Thousands of Mexicans took to the streets of cities across the country Saturday to “defend their children” and “defend the traditional family” against the the alleged threat of gay marriage.
The so-called “march for the family” was called by the National Front for the Family, a Catholic organization that was created last May after Mexican President Enrique Peña Nieto submitted a proposal to Congress to legalize gay marriage nationwide.
The initiative was seen as a move by Peña Nieto to gain popular support amid historically low approval ratings, and was ultimately dropped by lawmakers of his own party.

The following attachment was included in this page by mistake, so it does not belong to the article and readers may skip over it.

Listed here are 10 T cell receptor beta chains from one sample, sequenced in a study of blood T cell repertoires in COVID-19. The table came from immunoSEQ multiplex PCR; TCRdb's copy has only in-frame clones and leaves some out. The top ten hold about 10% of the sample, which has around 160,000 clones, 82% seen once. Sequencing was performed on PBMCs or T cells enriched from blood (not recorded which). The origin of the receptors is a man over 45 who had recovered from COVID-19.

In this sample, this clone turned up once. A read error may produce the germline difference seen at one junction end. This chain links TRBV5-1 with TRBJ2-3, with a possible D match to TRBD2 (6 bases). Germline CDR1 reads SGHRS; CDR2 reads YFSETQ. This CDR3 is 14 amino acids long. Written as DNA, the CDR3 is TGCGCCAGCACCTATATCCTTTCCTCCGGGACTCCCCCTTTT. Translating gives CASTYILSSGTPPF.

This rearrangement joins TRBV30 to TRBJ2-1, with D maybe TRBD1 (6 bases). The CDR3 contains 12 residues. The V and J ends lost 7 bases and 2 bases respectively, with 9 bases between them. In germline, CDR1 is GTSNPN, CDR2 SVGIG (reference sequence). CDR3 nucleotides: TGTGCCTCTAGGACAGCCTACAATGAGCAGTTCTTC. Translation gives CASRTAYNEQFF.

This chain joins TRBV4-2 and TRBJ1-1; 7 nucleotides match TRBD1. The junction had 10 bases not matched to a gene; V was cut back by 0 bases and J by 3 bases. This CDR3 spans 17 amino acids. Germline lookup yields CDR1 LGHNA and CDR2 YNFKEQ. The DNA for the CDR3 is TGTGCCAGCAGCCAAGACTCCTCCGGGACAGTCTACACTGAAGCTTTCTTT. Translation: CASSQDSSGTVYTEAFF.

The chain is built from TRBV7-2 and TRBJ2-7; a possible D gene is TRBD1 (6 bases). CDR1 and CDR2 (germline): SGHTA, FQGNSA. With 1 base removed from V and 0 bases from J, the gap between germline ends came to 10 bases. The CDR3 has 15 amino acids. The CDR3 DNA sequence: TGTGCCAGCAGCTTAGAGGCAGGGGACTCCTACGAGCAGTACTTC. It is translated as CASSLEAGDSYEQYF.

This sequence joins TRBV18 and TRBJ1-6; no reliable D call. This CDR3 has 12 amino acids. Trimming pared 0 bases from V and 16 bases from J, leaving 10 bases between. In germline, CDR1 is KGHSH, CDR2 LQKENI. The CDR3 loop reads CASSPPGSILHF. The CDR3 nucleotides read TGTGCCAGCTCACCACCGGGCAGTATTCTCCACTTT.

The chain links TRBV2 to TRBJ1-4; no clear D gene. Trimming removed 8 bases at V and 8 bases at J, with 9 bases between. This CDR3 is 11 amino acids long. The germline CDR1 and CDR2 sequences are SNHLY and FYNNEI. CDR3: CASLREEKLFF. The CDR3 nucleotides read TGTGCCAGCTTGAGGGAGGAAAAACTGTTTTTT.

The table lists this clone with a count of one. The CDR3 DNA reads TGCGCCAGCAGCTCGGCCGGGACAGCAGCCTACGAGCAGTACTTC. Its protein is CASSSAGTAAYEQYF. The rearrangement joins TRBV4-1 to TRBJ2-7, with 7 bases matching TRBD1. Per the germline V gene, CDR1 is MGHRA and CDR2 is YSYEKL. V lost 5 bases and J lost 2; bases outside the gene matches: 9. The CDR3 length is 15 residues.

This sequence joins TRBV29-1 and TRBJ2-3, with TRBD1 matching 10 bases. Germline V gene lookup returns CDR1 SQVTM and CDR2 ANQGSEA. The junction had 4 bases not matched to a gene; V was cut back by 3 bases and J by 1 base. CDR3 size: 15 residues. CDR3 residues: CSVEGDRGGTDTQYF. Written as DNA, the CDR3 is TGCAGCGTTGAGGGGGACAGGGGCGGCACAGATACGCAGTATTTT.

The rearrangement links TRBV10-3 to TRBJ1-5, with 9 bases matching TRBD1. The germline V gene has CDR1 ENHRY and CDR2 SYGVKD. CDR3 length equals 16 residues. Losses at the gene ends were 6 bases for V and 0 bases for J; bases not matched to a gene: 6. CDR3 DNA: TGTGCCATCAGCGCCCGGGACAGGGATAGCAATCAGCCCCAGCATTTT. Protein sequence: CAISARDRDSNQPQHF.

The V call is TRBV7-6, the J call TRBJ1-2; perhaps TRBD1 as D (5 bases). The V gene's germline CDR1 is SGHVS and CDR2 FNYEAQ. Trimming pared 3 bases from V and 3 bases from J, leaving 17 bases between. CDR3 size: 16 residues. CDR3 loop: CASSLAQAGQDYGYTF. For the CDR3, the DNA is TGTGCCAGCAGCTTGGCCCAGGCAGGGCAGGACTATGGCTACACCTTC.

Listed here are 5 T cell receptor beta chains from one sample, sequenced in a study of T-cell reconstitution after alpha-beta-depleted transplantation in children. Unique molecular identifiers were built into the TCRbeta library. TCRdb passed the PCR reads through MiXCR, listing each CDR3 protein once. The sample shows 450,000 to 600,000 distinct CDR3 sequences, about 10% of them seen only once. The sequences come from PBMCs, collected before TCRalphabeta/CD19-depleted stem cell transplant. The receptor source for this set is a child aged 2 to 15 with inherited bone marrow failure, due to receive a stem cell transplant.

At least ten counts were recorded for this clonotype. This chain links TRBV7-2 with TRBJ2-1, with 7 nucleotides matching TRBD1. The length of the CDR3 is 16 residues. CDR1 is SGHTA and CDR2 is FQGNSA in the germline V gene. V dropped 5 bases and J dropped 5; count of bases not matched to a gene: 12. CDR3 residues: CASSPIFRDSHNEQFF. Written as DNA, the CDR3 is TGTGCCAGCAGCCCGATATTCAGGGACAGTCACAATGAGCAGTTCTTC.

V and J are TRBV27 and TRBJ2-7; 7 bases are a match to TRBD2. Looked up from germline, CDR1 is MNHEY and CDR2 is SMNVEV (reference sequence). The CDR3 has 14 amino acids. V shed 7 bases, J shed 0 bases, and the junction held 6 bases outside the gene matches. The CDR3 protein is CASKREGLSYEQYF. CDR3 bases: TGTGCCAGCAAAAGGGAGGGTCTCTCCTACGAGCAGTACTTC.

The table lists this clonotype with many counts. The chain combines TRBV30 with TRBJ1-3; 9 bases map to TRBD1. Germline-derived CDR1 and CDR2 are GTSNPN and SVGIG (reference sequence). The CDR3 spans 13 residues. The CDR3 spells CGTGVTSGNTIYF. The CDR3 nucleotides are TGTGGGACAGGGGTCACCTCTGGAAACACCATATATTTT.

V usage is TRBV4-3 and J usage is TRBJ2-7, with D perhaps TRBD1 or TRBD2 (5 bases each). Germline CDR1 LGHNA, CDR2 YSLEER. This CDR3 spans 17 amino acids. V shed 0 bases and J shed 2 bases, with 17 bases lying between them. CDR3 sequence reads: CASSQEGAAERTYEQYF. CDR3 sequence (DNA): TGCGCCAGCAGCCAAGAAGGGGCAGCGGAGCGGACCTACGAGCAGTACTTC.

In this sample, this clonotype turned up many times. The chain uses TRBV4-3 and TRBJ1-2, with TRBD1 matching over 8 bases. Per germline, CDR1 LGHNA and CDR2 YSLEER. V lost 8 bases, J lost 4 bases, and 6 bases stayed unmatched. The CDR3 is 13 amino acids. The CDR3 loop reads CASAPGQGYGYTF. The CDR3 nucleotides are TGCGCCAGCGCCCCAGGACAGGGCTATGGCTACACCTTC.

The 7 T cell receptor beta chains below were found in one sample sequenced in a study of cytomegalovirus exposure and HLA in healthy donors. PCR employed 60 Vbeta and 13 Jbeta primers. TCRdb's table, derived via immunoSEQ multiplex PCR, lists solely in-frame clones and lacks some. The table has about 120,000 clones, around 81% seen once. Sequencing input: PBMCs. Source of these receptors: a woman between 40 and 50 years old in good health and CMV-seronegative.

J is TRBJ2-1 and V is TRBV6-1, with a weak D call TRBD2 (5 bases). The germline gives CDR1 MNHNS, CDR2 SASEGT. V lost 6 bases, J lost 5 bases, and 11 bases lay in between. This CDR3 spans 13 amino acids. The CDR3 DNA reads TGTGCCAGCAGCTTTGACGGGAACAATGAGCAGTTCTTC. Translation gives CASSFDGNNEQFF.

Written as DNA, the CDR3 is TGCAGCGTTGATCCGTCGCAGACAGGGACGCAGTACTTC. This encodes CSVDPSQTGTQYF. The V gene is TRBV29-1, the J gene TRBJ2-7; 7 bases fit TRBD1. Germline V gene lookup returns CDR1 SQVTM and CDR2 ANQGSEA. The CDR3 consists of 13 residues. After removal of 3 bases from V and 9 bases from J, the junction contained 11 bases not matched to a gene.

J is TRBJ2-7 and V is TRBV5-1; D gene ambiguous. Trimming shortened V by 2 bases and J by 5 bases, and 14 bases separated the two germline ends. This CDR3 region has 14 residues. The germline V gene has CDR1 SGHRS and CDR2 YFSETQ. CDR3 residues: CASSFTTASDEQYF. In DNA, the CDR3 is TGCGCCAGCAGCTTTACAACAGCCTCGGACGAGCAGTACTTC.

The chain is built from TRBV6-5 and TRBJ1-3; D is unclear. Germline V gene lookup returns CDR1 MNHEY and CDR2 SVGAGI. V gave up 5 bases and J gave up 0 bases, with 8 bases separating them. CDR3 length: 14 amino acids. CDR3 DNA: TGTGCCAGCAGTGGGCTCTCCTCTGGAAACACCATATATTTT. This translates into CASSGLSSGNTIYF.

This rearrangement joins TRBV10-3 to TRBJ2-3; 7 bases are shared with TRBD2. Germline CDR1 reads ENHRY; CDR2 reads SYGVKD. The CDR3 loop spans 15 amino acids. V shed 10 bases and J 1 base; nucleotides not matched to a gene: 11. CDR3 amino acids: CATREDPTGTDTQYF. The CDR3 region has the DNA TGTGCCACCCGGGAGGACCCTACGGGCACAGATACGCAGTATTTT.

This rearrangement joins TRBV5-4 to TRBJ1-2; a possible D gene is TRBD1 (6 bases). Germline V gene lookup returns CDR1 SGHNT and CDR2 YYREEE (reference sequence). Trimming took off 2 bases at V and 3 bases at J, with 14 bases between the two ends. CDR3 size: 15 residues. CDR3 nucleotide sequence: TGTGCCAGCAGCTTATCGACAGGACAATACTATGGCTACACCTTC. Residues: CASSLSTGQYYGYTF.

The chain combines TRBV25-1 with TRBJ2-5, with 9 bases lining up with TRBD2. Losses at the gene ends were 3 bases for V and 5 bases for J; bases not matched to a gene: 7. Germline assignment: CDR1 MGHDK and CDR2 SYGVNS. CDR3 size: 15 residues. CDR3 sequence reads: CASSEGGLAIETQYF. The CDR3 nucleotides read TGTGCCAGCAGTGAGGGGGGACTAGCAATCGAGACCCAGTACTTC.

However, the most conservative wing of Mexico, including the archbishop of Norberto Rivera and other religious congregations, have supported and joined a campaign against the lingering threat of equality—a campaign that has been widely criticized by intellectuals, politician and civil organizations for promoting hatred and violence against the LGBT community.
Members of the National Front for the Family say they represent more than one million families in Mexico and argue that they obtain resources from their own members. However, critics say the participation of the Catholic Church is evident in this political movement, with LGBT activists calling it a violation of Mexico’s secular democracy.